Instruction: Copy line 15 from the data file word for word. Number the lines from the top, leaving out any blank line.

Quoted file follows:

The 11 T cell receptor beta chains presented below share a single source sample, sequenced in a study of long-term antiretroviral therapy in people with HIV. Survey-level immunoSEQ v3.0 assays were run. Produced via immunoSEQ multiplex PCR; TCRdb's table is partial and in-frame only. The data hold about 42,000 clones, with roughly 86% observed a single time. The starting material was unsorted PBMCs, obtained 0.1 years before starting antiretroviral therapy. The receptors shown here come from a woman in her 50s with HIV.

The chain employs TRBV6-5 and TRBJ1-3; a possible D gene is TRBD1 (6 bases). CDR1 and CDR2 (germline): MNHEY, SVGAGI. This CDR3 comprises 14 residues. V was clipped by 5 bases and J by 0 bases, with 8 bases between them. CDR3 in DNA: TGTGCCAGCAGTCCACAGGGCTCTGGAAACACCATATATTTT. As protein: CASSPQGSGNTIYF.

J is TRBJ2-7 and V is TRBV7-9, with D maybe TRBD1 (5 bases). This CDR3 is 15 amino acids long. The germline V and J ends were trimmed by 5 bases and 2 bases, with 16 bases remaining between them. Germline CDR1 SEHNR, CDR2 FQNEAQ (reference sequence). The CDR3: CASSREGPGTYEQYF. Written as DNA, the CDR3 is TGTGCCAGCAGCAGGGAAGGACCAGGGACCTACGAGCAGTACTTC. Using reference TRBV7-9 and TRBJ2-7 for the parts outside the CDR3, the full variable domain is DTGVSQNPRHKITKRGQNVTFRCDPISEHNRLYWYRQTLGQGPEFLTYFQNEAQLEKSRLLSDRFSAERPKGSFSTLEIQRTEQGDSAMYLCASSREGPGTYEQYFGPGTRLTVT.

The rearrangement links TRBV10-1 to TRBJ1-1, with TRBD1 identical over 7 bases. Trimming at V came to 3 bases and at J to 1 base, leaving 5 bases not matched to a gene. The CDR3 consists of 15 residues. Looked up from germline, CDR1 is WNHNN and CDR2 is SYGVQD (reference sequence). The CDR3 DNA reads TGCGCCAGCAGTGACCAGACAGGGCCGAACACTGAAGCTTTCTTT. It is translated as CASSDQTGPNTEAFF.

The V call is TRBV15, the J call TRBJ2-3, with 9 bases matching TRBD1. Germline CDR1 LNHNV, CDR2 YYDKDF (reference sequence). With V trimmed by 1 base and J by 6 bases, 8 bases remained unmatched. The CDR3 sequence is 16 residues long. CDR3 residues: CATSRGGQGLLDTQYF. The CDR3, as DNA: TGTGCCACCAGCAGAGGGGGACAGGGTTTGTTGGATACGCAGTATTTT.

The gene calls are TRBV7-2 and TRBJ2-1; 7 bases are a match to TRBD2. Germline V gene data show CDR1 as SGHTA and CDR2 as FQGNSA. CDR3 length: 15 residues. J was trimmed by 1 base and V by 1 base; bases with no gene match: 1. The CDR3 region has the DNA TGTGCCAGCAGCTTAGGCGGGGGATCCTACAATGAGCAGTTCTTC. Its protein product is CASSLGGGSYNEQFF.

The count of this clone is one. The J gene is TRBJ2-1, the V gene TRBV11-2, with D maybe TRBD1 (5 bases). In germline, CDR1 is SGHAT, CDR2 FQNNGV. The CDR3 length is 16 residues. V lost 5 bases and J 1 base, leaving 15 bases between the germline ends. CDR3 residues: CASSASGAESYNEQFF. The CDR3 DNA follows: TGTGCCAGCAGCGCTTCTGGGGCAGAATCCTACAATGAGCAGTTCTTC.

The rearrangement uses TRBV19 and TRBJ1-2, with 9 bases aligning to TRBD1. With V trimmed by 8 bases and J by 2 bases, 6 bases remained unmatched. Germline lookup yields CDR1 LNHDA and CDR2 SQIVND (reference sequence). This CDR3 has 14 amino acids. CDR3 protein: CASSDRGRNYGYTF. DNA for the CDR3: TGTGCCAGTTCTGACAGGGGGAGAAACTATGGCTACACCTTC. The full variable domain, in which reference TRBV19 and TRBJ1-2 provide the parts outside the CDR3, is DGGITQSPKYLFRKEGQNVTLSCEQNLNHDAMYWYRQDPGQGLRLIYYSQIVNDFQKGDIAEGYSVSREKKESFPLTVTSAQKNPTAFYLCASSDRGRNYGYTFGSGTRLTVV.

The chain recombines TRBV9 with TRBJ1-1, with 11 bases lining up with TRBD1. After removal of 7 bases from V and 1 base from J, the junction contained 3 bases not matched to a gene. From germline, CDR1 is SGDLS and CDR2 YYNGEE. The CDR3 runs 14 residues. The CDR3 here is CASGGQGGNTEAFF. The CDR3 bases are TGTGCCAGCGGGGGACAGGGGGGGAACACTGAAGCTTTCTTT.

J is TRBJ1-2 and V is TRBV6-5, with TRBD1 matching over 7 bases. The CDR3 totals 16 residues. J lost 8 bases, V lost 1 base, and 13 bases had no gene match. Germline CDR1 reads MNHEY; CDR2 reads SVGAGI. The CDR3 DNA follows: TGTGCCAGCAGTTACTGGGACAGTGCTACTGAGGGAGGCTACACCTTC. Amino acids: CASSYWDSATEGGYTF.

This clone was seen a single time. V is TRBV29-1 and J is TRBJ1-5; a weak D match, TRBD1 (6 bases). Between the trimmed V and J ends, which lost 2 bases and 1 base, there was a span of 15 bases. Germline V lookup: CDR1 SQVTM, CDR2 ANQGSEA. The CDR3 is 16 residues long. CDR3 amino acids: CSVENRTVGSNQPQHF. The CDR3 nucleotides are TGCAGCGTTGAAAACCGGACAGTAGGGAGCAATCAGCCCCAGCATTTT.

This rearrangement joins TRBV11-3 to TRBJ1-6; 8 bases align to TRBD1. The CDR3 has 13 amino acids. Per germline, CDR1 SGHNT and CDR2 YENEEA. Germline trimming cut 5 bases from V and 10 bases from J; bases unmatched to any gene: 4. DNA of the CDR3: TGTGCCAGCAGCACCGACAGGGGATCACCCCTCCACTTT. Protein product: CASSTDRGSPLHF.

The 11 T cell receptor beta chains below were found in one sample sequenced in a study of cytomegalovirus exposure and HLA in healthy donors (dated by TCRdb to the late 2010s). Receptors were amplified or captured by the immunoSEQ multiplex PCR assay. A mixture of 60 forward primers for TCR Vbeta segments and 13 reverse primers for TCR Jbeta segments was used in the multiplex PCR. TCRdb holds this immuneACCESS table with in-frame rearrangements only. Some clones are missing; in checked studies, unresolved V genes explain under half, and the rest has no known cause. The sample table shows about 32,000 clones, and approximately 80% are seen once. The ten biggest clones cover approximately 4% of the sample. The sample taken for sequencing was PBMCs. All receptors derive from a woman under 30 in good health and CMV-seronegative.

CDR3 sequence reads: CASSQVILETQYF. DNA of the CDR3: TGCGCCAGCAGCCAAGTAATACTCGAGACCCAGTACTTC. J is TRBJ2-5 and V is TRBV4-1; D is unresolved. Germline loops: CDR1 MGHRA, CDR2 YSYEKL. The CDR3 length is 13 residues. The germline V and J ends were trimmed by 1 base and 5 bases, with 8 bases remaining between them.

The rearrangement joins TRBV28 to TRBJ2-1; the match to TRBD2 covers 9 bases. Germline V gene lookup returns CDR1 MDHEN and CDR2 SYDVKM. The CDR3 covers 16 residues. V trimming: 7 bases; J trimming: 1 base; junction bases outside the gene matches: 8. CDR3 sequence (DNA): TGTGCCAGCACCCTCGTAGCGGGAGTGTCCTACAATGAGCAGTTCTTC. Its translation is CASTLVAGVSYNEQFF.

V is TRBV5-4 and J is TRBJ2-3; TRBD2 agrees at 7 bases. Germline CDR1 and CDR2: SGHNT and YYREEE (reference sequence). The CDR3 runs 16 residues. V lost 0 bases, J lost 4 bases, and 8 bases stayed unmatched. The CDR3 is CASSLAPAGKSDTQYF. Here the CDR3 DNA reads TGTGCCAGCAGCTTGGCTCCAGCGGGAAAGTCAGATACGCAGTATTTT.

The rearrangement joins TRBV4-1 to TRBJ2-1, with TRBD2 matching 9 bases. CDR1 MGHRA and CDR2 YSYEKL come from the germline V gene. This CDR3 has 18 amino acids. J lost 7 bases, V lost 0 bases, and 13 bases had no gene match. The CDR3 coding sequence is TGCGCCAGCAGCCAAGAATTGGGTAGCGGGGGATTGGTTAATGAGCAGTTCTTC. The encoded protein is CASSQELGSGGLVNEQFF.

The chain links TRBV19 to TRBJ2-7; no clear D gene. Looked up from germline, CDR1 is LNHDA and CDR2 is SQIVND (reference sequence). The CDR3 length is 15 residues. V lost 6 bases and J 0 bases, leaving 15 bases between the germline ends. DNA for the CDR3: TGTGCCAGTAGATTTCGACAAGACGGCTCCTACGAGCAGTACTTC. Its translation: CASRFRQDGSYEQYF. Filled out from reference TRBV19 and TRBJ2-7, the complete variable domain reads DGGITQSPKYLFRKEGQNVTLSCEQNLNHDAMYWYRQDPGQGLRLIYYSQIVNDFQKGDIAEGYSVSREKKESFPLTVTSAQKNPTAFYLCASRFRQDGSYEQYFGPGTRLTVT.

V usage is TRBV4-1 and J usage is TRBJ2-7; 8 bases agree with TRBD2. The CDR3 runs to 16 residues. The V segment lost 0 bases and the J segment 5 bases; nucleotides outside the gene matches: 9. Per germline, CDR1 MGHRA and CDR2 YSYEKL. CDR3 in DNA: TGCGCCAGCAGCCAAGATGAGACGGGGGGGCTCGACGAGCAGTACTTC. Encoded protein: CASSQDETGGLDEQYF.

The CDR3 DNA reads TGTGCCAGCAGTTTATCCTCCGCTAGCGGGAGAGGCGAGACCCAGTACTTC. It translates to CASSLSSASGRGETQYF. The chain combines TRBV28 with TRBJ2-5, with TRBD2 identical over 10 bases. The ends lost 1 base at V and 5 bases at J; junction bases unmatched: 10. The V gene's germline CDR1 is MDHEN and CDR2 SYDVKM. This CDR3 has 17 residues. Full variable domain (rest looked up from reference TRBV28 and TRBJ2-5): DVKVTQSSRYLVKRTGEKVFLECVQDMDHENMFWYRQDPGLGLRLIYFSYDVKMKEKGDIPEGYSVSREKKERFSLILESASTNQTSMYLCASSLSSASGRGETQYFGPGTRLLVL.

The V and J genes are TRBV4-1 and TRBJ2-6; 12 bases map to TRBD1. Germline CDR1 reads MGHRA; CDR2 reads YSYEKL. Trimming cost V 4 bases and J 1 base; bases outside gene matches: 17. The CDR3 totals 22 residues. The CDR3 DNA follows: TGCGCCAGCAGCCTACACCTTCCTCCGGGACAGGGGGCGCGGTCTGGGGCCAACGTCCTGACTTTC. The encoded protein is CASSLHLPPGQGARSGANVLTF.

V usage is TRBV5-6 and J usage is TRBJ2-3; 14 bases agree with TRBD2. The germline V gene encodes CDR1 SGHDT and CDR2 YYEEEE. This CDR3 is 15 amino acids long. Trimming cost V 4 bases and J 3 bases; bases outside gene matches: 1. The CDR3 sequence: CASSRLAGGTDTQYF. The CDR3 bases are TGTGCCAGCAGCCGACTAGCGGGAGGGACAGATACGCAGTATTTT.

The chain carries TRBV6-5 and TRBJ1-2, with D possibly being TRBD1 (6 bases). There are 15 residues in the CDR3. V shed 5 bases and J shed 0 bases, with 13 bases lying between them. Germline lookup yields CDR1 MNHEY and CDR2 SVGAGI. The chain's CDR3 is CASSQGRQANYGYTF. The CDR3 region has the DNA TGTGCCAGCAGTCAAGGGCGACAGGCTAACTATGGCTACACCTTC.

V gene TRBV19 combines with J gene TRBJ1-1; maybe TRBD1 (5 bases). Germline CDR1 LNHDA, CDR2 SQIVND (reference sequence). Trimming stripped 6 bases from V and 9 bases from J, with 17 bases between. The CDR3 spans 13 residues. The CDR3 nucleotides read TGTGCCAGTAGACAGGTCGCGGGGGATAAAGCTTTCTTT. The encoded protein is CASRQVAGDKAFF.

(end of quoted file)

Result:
The rearrangement joins TRBV28 to TRBJ2-1; the match to TRBD2 covers 9 bases. Germline V gene lookup returns CDR1 MDHEN and CDR2 SYDVKM. The CDR3 covers 16 residues. V trimming: 7 bases; J trimming: 1 base; junction bases outside the gene matches: 8. CDR3 sequence (DNA): TGTGCCAGCACCCTCGTAGCGGGAGTGTCCTACAATGAGCAGTTCTTC. Its translation is CASTLVAGVSYNEQFF.